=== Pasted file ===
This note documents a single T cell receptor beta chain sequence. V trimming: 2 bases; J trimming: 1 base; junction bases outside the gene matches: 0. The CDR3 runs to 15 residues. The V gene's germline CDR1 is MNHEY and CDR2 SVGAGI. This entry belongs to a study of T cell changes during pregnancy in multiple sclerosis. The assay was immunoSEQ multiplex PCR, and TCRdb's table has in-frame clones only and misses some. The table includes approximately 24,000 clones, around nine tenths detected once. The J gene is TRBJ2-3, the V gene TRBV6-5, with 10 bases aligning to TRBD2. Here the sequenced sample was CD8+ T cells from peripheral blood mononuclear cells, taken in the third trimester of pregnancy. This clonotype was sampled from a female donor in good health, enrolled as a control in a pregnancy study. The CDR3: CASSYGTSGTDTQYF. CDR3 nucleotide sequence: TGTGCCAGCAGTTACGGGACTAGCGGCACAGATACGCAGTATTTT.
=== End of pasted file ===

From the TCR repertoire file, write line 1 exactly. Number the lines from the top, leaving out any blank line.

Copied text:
This note documents a single T cell receptor beta chain sequence. V trimming: 2 bases; J trimming: 1 base; junction bases outside the gene matches: 0. The CDR3 runs to 15 residues. The V gene's germline CDR1 is MNHEY and CDR2 SVGAGI. This entry belongs to a study of T cell changes during pregnancy in multiple sclerosis. The assay was immunoSEQ multiplex PCR, and TCRdb's table has in-frame clones only and misses some. The table includes approximately 24,000 clones, around nine tenths detected once. The J gene is TRBJ2-3, the V gene TRBV6-5, with 10 bases aligning to TRBD2. Here the sequenced sample was CD8+ T cells from peripheral blood mononuclear cells, taken in the third trimester of pregnancy. This clonotype was sampled from a female donor in good health, enrolled as a control in a pregnancy study. The CDR3: CASSYGTSGTDTQYF. CDR3 nucleotide sequence: TGTGCCAGCAGTTACGGGACTAGCGGCACAGATACGCAGTATTTT.